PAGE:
I read a great saying the other day, on Facebook. It was sent as a message from one friend to another, offered as a kind of reassuring salve for the sting of not feeling appreciated or acknowledged by other people:
“Do something good
and throw it into the ocean”*
I like it because at first it seems a little extreme. And then the sense it makes starts slowly dawning…
To just do the thing for its own sake.
To release any expectations or hopes for the way it might be received by others.
To just let go of whatever happens next…
It’s exactly what I needed to hear just now. Having recently finished a project of sorts, I could feel that, even though the more ‘adult’ part of me didn’t need it, some smaller, more vulnerable part had quietly hoped for acknowledgement. And this saying helps that part to just let it all float out to sea…
It’s so freeing.
For what does it mean if we shackle our take on things to getting a particular kind of response?
If we let the way other people react (or not) decide how we feel about our achievements or our efforts.
If we judge ourselves via the lenses others see us through (or at least the lenses we imagine they have).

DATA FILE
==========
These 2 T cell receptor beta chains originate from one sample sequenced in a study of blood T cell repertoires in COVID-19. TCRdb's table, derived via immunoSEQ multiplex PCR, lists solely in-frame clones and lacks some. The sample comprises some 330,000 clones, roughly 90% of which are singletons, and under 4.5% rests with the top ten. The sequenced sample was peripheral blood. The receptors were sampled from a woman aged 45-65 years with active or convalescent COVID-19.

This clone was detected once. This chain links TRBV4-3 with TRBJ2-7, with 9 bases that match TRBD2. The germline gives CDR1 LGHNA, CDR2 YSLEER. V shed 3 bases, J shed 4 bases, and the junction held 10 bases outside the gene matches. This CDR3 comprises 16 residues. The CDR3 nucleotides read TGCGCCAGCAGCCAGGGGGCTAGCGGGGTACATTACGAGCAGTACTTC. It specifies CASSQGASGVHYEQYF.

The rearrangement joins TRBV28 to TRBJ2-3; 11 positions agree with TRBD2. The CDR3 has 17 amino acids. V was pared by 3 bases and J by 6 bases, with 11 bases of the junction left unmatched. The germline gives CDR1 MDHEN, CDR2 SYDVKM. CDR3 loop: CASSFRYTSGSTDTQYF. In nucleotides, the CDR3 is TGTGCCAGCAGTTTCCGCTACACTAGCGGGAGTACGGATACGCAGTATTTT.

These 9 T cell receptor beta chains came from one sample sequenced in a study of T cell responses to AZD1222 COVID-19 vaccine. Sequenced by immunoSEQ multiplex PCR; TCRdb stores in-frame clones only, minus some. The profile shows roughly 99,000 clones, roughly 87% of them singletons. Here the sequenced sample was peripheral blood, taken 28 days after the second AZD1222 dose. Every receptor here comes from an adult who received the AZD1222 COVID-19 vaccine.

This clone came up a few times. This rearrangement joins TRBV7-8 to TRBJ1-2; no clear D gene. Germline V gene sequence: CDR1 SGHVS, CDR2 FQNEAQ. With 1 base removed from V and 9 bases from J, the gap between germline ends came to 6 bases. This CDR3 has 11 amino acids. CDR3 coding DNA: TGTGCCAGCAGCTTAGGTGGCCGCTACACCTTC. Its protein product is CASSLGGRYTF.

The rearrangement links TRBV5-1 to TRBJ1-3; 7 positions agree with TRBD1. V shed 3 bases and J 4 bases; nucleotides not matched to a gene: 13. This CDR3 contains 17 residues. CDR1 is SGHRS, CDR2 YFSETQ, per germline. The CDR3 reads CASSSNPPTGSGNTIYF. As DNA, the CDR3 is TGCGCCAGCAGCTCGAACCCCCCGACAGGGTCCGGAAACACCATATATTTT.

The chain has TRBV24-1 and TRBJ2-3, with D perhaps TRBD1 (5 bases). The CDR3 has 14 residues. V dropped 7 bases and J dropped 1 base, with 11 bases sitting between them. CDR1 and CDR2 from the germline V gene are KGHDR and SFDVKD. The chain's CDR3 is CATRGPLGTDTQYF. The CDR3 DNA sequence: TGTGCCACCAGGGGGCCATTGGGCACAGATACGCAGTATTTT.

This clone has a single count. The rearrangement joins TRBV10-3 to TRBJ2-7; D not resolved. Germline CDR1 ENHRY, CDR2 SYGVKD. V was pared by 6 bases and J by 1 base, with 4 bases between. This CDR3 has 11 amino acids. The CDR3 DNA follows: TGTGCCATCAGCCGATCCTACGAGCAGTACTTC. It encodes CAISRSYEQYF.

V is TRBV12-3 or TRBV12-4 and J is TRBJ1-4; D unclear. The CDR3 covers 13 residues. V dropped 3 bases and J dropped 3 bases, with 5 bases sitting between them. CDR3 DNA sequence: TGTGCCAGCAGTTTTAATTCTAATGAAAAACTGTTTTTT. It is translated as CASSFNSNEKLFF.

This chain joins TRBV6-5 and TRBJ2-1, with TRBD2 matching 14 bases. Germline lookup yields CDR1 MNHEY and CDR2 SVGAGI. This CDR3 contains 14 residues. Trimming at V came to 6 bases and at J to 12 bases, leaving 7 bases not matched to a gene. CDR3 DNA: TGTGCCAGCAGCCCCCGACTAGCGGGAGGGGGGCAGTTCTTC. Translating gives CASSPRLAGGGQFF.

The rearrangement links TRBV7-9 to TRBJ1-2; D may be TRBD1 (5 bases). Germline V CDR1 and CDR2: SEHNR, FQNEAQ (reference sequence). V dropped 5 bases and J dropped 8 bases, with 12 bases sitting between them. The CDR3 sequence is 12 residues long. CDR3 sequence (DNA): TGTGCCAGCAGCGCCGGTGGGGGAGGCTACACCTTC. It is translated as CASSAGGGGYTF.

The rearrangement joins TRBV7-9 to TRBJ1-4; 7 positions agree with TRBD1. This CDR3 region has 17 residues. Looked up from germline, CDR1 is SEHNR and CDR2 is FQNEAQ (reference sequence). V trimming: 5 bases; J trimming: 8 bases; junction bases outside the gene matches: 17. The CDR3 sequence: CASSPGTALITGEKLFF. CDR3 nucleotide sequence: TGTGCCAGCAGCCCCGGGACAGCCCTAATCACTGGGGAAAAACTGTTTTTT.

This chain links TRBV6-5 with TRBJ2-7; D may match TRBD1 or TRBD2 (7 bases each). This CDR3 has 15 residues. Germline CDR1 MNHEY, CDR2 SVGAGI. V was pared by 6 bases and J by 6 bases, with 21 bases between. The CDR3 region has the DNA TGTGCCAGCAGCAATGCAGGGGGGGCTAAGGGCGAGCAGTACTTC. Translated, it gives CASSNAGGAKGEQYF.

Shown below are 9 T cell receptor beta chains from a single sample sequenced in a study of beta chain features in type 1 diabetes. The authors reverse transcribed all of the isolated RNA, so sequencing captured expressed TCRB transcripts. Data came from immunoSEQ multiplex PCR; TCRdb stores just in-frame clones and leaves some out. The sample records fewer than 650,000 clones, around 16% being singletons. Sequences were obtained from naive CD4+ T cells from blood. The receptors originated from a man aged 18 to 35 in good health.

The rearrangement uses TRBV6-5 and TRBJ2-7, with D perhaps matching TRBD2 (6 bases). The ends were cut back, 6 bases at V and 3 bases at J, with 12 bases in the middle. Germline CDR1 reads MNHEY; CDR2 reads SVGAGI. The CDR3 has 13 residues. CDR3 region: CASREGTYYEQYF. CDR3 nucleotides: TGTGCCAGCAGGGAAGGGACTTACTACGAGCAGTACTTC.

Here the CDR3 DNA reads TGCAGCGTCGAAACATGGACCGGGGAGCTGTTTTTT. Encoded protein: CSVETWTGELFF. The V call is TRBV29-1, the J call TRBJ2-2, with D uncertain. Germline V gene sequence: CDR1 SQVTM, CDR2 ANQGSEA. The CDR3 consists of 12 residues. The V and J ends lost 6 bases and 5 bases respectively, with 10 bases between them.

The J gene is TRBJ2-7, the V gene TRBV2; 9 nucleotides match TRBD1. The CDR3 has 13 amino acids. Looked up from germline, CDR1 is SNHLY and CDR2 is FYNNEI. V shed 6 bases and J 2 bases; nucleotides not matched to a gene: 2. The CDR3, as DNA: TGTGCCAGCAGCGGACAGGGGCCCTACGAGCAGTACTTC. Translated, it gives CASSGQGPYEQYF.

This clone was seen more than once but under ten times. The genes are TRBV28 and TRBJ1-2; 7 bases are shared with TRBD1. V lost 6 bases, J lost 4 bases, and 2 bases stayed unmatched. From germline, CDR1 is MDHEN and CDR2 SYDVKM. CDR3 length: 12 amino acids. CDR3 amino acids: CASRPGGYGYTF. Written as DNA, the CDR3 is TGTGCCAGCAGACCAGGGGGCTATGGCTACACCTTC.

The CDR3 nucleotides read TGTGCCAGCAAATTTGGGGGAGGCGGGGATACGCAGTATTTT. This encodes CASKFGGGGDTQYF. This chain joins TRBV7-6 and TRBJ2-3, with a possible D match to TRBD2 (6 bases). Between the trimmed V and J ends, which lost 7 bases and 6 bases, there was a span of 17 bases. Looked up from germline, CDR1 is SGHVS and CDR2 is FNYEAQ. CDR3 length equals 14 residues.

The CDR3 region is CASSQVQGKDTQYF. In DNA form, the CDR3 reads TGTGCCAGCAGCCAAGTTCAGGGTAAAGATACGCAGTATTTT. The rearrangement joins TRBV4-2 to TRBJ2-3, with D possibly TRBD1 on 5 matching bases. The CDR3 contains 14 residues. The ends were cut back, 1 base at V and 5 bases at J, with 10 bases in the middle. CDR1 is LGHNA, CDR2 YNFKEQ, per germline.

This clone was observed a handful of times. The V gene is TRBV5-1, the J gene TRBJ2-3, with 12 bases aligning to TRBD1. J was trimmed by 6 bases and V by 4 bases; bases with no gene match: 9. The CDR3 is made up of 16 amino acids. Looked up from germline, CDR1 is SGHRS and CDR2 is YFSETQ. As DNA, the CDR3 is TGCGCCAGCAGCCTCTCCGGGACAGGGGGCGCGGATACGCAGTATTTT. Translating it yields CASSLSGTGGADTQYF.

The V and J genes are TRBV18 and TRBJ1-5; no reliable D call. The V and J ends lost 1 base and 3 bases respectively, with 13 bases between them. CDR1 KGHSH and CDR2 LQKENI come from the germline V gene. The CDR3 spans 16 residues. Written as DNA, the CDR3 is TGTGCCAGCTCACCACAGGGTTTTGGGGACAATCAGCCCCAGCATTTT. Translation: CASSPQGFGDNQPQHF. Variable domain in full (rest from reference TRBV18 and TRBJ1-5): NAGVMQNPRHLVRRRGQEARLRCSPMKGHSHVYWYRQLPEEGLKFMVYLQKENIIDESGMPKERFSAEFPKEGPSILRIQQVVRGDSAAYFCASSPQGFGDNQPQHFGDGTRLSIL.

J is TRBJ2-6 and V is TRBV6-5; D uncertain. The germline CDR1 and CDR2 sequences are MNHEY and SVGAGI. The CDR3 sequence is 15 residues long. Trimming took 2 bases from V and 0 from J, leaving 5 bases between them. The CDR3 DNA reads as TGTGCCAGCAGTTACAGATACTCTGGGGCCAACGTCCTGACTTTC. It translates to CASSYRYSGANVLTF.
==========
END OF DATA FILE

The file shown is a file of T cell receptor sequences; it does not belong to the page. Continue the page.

If your experience of something – perhaps even of your life – is largely defined by how others view it, where does that leave you?
Have you ever felt like that?
Maybe it’s been around the things you do.
Or maybe it’s about who you are.
Perhaps like you really wanted someone to understand you, or to acknowledge the pain you experience in your relationship with them?
Or maybe you really hoped they’d ‘get’ you and how you see the world.
(Maybe there’s even a quiet sense of resentment or hurt tied up in all of that).
What might it be like to just surrender all of that to the waves? The expectations and the pain they can cause.
To ‘do your best and then throw it into the ocean’.
To accept the drift of the currents.
And to continue walking along the beach …
Photo: Gabrielle Gawne-Kelnar
Gabrielle Gawne-Kelnar (Grad Dip Counselling & Psychotherapy) is a Sydney psychotherapist in private practice at One Life Counselling & Psychotherapy. Gabrielle also co-facilitates telephone support groups for people who are living with cancer, for their carers, and for people who have been bereaved through a cancer experience. She is the editor of a journal on counselling and psychotherapy and she provides regular therapeutic updates on facebook and Twitter @OneLifeTherapy.
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Last reviewed: 25 Nov 2010